Salisbury train crash carriages to be removed

·1-min read
The first damaged carriages will be removed from the scene of the Salisbury train crash on Thursday (Steve Parsons/PA) (PA Wire)
The first damaged carriages will be removed from the scene of the Salisbury train crash on Thursday (Steve Parsons/PA) (PA Wire)

The first damaged carriage has been removed from the scene of the Salisbury train crash.

A large crane lifted the carriage from the track and onto a lorry on Thursday afternoon.

One more carriage was expected to be removed on Thursday, and a further two on Friday.

The crash happened at 6.45pm on Sunday night as two trains approached Salisbury’s Fisherton Tunnel.

Investigators believe a South Western Railway (SWR) train failed to stop at a red signal despite braking, due to its wheels slipping on the rails.

The Rail Accident Investigation Branch said this led to it travelling 220 metres past the signal before smashing into the side of a Great Western Railway train at the point where the tracks they were on merged.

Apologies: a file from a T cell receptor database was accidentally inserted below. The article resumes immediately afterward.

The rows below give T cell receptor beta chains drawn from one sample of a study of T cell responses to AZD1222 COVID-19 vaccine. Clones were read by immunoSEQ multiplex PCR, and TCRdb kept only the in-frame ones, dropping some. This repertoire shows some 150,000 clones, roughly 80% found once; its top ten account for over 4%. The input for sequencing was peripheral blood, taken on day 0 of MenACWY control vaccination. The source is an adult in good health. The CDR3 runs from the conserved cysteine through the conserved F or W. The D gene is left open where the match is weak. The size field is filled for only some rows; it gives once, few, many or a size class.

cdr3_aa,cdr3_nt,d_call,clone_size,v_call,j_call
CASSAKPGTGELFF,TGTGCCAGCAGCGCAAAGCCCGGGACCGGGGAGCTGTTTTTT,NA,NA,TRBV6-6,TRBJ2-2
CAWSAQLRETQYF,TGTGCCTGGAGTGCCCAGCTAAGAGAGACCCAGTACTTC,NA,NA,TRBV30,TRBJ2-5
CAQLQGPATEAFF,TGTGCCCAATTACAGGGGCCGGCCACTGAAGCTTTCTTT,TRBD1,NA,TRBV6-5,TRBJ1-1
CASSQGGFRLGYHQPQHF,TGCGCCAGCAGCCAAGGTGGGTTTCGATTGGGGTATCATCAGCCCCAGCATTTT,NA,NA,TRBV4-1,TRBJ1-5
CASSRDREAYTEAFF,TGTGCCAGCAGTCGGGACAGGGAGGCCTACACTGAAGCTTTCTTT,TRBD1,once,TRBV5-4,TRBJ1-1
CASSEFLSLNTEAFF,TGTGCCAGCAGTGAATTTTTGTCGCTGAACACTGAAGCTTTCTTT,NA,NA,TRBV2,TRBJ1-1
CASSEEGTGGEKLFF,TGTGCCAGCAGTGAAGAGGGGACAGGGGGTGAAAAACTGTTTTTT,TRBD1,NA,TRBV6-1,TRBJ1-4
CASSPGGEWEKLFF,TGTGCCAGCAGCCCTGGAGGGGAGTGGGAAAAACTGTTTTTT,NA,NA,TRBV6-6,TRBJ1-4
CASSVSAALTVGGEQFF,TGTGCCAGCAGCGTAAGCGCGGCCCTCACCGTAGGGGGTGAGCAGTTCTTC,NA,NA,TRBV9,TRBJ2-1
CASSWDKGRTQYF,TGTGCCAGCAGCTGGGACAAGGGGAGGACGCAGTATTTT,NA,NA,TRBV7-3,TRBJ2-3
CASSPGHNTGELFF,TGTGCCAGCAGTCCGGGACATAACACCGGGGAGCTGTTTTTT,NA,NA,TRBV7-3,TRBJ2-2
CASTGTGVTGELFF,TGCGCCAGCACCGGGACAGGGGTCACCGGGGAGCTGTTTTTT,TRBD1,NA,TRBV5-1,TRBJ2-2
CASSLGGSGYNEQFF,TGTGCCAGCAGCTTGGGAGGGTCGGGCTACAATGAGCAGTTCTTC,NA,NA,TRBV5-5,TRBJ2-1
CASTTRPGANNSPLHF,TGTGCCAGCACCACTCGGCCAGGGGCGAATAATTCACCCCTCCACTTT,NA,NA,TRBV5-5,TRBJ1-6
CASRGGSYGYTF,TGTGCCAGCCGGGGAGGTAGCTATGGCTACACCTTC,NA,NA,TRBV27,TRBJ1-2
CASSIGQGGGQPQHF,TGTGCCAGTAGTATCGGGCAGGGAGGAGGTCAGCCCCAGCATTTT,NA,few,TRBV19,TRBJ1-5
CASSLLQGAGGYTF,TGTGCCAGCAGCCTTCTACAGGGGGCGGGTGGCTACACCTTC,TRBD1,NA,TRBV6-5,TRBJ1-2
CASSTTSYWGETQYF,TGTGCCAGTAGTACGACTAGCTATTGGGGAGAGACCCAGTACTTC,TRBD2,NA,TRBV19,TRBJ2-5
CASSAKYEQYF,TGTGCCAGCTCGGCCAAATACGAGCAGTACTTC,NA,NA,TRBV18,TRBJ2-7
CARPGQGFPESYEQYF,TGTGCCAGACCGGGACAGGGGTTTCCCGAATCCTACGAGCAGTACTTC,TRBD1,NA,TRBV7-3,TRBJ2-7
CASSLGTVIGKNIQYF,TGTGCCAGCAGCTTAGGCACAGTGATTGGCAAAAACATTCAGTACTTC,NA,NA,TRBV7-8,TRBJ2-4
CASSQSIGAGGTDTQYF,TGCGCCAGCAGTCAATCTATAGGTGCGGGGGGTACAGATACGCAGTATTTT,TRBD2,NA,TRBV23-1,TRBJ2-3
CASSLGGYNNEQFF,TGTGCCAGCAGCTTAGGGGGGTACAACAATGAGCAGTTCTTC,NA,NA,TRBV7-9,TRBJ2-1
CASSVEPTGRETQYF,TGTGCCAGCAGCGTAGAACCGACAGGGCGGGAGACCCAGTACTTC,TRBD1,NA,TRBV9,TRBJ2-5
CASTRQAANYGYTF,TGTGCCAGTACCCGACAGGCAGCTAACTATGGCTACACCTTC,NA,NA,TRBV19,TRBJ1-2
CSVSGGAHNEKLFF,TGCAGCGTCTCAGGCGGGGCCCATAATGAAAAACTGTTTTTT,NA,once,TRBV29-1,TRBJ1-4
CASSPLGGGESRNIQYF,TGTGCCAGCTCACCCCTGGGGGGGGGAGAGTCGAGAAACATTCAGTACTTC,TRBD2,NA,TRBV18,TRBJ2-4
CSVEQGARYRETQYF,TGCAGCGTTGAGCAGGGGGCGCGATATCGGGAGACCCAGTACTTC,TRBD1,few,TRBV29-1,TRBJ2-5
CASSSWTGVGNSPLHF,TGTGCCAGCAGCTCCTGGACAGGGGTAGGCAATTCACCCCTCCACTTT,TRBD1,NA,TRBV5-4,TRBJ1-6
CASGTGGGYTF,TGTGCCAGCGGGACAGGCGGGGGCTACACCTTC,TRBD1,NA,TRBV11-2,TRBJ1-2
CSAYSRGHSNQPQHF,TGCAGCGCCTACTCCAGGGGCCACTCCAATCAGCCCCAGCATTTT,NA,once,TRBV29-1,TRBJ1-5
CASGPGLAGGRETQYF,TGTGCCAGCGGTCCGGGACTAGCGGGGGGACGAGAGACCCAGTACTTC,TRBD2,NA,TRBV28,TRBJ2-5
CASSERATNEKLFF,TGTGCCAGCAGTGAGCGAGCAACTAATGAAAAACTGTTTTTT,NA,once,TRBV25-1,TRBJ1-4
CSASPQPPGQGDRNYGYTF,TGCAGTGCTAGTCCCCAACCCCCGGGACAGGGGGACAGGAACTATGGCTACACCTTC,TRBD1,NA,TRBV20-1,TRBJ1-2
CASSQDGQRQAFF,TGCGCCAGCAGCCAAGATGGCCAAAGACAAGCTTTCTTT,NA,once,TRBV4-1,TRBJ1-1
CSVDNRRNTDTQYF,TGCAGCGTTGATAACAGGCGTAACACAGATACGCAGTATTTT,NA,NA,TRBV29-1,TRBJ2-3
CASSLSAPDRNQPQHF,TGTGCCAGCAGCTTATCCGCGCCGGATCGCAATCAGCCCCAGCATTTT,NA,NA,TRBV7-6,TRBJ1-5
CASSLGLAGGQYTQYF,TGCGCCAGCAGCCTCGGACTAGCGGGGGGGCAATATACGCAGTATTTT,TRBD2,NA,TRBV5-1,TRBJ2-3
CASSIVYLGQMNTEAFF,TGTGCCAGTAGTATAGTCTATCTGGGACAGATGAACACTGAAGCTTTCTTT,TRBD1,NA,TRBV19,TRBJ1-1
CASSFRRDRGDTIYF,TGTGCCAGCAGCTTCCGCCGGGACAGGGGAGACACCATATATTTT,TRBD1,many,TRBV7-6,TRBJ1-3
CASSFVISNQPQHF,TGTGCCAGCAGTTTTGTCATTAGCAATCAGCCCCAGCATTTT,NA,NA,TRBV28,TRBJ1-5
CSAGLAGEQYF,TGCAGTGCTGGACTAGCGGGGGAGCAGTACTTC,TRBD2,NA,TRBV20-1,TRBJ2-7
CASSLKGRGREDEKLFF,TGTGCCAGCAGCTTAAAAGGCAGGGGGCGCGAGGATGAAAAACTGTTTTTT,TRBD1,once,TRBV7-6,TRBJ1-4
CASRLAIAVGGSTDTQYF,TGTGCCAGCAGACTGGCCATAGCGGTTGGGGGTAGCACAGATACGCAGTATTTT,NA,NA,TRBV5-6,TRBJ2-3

The South Western Railway driver suffered what police described as ‘life-changing injuries’ (Steve Parsons/PA) (PA Wire)
The South Western Railway driver suffered what police described as ‘life-changing injuries’ (Steve Parsons/PA) (PA Wire)

Both trains derailed and travelled into the tunnel before coming to a standstill.

The SWR train was driven by Robin Tandy, 74, who suffered what police described as “life-changing injuries”.

Thirteen passengers were treated in hospital for minor injuries.

Disruption to services through Salisbury is expected to continue until at least the end of the day on Monday November 15.

Read More

Officer who worked on Novichok attack recovery handed Queen’s Police Medal

Salisbury crash train ran 220 metres past stop signal as wheels slipped on rails

Salisbury crash train ‘ran red light as wheel slipped on rails’

Our goal is to create a safe and engaging place for users to connect over interests and passions. In order to improve our community experience, we are temporarily suspending article commenting